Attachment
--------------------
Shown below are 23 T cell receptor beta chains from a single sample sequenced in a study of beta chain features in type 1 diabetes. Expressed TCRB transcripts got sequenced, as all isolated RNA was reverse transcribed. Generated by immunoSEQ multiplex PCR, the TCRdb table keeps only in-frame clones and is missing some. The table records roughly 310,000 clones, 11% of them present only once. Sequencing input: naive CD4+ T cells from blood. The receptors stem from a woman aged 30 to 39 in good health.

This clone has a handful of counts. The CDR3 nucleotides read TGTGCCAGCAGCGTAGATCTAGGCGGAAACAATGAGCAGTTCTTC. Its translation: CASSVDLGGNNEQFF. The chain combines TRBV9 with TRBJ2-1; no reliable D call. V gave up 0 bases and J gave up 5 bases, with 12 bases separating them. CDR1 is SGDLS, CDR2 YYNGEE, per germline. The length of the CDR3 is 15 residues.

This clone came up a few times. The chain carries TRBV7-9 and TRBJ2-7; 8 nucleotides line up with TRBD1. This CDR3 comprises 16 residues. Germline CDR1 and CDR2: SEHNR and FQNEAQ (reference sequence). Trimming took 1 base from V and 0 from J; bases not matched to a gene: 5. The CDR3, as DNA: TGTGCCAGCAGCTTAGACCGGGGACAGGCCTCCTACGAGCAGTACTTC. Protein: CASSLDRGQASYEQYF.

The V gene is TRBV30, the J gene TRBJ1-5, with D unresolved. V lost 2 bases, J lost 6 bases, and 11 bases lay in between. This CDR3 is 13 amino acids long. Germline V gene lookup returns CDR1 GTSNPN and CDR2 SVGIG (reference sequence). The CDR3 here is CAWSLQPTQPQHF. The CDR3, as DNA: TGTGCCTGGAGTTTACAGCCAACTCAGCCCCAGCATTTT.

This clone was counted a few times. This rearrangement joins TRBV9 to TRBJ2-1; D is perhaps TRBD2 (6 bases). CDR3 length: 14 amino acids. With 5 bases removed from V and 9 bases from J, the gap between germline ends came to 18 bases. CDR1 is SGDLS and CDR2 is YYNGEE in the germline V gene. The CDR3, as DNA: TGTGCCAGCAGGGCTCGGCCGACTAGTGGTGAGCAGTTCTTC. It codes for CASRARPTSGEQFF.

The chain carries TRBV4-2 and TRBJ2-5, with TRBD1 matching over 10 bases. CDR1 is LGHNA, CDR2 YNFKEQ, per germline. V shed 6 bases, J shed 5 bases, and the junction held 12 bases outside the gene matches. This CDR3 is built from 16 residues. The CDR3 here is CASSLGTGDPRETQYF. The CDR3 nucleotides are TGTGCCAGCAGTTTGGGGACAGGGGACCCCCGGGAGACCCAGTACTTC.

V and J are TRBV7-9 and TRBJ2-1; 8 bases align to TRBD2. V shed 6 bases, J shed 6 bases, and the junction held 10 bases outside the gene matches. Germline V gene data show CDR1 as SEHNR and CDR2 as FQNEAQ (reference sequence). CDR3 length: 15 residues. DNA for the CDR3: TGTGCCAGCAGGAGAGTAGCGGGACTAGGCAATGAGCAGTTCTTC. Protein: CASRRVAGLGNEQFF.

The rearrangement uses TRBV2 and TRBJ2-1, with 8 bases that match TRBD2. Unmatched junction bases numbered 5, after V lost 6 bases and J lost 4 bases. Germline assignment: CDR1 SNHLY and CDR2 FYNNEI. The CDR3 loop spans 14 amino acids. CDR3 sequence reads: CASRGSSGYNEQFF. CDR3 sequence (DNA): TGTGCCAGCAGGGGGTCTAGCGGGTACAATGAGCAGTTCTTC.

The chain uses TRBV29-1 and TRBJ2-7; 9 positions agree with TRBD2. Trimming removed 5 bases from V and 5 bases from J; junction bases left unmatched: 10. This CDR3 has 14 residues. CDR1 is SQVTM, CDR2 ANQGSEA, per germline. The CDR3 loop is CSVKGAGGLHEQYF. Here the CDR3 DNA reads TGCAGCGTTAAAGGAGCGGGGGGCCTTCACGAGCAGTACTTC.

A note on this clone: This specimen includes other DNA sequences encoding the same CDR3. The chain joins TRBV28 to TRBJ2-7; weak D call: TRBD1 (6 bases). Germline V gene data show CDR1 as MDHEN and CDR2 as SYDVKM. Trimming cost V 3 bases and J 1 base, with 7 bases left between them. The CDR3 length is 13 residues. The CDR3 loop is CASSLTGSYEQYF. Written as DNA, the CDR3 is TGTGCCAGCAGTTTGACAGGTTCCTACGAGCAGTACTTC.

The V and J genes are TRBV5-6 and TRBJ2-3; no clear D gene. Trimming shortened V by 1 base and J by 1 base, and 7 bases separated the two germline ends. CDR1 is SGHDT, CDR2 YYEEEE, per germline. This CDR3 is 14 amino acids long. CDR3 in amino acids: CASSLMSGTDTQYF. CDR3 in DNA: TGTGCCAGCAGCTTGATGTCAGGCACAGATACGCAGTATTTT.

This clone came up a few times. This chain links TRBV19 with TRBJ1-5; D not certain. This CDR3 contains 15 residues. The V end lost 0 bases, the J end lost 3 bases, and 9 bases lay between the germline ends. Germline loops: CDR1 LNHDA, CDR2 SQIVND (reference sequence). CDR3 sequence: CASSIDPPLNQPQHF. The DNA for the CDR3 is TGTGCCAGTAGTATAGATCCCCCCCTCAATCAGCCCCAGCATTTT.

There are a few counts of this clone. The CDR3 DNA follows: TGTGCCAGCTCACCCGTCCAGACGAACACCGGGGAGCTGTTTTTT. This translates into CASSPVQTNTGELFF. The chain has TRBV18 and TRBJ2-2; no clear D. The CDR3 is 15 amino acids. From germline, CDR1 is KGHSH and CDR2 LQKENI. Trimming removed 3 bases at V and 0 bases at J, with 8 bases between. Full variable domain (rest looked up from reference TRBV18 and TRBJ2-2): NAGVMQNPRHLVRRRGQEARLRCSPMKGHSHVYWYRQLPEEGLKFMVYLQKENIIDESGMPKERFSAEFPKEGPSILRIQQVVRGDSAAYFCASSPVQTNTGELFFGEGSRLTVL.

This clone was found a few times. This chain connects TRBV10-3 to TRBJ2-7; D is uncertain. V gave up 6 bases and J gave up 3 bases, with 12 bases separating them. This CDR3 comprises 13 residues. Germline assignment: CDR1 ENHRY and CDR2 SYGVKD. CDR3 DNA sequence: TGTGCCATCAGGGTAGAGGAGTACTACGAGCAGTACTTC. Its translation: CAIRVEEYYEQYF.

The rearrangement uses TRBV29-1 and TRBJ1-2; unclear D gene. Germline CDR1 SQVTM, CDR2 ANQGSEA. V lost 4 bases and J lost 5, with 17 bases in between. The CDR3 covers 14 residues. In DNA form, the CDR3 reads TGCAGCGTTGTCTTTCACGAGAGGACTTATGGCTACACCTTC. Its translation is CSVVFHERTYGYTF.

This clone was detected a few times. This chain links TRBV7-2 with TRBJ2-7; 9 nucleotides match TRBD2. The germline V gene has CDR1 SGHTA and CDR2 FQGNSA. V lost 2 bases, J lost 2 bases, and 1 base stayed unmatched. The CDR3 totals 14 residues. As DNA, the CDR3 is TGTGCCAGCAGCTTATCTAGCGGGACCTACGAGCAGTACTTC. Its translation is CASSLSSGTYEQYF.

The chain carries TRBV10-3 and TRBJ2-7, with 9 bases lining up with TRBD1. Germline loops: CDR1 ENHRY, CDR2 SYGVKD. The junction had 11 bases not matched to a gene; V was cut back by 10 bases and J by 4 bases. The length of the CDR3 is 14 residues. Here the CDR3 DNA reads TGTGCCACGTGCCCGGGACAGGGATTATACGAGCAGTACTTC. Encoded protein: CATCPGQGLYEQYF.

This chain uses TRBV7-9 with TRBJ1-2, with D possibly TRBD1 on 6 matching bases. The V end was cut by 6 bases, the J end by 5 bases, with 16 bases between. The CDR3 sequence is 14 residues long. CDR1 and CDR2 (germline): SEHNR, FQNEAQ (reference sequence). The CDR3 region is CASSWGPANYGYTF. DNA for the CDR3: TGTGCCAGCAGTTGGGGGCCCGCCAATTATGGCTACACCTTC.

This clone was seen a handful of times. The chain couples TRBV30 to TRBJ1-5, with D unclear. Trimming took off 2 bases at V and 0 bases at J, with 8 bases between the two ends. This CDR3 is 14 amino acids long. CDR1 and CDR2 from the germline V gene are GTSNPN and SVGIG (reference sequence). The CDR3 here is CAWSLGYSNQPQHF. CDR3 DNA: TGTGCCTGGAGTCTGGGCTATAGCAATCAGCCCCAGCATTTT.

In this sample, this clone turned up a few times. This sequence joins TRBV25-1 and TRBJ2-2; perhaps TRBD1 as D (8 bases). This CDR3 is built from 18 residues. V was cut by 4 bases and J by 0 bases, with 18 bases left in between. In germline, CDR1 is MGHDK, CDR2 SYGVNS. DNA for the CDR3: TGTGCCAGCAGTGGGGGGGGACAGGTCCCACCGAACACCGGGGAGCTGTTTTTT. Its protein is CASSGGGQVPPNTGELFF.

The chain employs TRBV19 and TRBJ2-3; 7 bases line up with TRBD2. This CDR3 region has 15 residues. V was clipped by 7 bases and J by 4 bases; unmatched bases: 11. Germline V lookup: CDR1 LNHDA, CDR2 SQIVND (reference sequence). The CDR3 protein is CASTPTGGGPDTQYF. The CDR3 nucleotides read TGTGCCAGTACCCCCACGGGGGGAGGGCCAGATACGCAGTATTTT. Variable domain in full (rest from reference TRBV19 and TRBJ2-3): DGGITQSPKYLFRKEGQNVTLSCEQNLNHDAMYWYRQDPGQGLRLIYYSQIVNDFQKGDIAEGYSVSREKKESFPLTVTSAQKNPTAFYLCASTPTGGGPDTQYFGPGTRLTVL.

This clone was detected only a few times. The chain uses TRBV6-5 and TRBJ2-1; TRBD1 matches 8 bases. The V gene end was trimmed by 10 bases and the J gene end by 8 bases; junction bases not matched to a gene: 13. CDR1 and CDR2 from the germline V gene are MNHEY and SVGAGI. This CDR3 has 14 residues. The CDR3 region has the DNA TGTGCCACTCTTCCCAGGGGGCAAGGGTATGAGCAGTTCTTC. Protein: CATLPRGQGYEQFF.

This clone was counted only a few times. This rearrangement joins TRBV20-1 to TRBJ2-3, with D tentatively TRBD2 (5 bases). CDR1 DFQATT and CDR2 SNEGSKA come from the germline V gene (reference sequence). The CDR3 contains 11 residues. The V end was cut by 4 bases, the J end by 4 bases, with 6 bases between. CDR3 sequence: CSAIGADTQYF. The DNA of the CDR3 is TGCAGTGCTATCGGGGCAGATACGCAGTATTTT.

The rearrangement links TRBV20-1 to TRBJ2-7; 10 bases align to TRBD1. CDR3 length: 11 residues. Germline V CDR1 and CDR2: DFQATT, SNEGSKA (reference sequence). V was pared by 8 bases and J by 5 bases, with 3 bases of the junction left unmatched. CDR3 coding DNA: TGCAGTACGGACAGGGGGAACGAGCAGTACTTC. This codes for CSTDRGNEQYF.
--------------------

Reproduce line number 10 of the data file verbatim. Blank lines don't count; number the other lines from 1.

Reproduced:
A note on this clone: This specimen includes other DNA sequences encoding the same CDR3. The chain joins TRBV28 to TRBJ2-7; weak D call: TRBD1 (6 bases). Germline V gene data show CDR1 as MDHEN and CDR2 as SYDVKM. Trimming cost V 3 bases and J 1 base, with 7 bases left between them. The CDR3 length is 13 residues. The CDR3 loop is CASSLTGSYEQYF. Written as DNA, the CDR3 is TGTGCCAGCAGTTTGACAGGTTCCTACGAGCAGTACTTC.